ESRI Awards Story Map on Coral Reefs
GRID-Arendal won the Most Creative Map prize at the ESRI User Conference in Oslo for their Story Map on human dependence on coral reefs. The Story Map, “Endangered Reefs, Threatened People,” was based on SESYNC-supported research that found ocean acidification and rising temperatures may threaten the livelihoods of a large number of people living in coastal areas.
Coral reefs provide a home for fish and other seafood. They also provide medicines and protect coastlines from waves and erosion.
The Story Map highlights research developed with SESYNC’S computational resources, showing areas in the world that get the most benefit from corals and are the most vulnerable to reef damage from ocean acidification. For example, almost 4 million fishers depend on corals in Southeast Asia.
The map was created by Levi Westerveld at GRID-Arendal, as well as Linwood Pendleton, at Duke University, who led the SESYNC research article.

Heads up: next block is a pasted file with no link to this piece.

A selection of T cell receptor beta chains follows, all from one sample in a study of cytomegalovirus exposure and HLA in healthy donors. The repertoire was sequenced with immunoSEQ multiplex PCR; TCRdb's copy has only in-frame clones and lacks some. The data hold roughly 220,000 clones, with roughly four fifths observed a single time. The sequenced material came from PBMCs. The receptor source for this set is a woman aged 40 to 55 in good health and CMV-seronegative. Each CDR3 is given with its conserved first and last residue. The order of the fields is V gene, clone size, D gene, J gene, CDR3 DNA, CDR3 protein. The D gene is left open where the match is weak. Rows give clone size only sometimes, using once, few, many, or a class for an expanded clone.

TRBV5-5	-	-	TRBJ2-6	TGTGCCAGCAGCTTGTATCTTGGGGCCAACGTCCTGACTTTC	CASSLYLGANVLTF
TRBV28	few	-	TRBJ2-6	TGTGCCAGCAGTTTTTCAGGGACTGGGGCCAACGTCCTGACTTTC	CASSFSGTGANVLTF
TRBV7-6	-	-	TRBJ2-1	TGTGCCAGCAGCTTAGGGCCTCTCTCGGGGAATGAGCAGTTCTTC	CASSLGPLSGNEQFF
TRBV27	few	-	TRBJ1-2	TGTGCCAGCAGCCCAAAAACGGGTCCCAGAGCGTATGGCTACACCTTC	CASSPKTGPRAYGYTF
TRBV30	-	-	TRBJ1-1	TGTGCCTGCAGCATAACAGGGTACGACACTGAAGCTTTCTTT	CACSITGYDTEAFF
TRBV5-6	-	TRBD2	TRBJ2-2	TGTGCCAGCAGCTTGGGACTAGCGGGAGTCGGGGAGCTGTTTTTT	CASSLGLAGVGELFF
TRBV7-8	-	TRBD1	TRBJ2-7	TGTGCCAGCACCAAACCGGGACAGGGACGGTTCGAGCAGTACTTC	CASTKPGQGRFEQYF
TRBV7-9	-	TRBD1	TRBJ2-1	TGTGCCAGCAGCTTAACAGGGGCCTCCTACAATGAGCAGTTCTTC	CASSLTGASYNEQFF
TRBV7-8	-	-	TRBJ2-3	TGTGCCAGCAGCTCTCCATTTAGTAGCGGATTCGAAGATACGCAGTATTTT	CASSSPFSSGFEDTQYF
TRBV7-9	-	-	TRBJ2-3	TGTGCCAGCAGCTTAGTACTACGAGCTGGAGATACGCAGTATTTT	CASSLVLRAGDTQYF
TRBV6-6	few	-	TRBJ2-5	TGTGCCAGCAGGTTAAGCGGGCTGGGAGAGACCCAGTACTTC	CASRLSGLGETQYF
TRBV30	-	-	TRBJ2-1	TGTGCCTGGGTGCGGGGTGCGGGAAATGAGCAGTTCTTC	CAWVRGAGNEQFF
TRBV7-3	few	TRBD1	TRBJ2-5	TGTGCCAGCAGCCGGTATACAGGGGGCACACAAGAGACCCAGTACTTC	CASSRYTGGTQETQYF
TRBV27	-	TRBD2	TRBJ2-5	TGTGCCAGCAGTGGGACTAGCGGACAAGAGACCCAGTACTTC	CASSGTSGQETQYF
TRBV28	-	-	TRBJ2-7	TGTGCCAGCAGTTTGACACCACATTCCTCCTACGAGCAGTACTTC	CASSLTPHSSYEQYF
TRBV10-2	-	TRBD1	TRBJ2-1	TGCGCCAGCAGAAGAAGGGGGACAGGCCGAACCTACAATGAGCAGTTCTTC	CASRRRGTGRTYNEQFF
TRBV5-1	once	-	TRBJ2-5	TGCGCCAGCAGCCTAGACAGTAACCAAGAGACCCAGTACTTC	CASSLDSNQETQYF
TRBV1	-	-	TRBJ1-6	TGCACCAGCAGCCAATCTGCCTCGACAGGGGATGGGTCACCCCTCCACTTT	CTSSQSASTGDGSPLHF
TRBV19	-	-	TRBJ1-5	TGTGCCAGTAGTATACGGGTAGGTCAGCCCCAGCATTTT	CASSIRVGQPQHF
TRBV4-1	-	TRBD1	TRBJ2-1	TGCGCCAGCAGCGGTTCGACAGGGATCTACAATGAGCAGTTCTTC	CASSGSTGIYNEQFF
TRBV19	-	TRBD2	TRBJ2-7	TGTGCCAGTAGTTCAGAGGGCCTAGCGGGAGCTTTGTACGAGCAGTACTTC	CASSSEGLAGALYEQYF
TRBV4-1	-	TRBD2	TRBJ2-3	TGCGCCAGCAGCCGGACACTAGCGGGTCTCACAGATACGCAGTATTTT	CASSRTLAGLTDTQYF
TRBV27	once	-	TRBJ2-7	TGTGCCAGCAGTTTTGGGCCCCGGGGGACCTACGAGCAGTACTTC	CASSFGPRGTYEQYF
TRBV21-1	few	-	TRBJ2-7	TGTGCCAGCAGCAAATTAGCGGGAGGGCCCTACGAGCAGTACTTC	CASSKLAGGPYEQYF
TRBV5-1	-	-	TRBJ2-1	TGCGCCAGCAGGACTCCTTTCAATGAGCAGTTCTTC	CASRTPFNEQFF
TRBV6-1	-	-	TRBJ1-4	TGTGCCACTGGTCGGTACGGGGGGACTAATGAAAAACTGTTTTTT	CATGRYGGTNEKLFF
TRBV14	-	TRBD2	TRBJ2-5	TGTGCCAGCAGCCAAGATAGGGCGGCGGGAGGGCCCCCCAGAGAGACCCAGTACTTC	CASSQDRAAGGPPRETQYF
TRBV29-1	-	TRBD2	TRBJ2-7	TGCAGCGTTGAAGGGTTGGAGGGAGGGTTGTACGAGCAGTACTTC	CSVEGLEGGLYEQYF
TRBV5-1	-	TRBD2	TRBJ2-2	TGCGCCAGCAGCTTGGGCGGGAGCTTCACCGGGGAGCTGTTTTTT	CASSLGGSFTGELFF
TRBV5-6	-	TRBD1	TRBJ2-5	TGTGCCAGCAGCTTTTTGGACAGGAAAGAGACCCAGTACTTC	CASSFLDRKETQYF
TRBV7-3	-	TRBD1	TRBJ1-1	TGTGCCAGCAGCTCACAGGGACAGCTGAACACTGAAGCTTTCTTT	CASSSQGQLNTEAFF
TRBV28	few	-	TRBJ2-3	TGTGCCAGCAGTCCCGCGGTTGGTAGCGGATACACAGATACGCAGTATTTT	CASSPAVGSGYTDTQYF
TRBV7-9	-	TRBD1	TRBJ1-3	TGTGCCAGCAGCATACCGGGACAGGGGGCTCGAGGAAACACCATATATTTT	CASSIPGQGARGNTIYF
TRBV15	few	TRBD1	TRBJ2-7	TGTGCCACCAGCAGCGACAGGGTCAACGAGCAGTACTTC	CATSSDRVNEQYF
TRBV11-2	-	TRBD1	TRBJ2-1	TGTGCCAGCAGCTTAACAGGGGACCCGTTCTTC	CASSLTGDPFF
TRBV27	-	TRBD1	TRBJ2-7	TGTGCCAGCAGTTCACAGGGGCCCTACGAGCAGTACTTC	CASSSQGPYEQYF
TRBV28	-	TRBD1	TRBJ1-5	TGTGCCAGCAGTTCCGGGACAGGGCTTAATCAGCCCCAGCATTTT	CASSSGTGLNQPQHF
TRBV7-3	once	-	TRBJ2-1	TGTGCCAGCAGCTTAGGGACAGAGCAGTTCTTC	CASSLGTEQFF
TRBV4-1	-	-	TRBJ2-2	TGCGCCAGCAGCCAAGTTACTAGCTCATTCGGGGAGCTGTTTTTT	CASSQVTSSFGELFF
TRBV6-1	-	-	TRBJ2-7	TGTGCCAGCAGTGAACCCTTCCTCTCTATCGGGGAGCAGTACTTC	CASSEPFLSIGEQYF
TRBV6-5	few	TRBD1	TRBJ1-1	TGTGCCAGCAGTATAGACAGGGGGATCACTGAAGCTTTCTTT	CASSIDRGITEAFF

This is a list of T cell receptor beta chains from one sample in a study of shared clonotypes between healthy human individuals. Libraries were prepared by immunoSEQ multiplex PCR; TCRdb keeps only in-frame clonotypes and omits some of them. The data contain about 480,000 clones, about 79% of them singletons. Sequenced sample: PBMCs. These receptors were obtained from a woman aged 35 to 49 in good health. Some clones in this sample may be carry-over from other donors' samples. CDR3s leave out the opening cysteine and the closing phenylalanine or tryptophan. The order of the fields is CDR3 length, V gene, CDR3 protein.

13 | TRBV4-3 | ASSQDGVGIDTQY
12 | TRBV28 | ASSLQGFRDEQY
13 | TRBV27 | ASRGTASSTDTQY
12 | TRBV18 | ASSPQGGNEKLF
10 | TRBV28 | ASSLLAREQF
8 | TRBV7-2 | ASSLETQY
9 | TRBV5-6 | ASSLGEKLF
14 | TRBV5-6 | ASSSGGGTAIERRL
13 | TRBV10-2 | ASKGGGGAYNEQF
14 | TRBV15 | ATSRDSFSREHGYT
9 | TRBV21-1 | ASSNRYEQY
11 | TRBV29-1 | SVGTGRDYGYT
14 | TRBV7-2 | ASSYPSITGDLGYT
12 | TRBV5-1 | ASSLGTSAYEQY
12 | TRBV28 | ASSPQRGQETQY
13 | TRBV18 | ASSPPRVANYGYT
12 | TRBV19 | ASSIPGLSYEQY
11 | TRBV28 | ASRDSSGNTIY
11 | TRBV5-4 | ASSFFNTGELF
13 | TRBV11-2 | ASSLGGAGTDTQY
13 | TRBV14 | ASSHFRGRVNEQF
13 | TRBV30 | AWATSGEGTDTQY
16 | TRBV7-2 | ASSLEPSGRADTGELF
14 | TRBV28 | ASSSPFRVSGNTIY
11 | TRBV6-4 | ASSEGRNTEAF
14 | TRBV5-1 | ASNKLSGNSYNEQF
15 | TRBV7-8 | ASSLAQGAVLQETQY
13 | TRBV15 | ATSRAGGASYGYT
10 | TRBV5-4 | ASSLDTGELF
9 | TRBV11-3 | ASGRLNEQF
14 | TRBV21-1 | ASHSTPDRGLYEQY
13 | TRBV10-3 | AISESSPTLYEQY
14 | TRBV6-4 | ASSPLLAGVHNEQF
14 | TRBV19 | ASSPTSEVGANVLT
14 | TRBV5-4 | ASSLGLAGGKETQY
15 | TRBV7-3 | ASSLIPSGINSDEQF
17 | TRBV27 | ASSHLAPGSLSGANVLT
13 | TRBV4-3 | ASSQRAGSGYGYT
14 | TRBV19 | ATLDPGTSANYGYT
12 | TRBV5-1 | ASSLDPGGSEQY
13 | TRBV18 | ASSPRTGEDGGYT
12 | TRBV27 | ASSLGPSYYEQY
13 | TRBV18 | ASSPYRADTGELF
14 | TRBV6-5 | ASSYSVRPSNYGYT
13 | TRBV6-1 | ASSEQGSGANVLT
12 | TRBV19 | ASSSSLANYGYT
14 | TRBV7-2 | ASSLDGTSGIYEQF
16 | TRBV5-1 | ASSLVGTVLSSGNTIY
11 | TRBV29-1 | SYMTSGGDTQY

See the Story Map on GRID-Arendal’s website. For more information on Pendleton’s research at SESYNC, see the team's website: Using Spatial Data and Analysis to Understand the Human Impacts of Ocean Acidification.
Media Relations Contact:
Emily Cassidy, firstname.lastname@example.org
SESYNC's mission is to support synthetic, actionable team science on the structure, functioning and sustainability of socio-environmental systems. The center’s five core objectives are to: enhance the effectiveness of interdisciplinary collaborations among natural and social science research teams focused on environmental problems; build capacity and new communities of socio-environmental researchers; provide education programs to enhance interdisciplinarity and understanding of socio-environmental synthesis; enhance computational capacity to promote socio-environmental synthesis; and enhance relevance of socio-environmental research to decisions and behaviors via actionable scholarship. For more information on SESYNC and its activities, please visit www.sesync.org.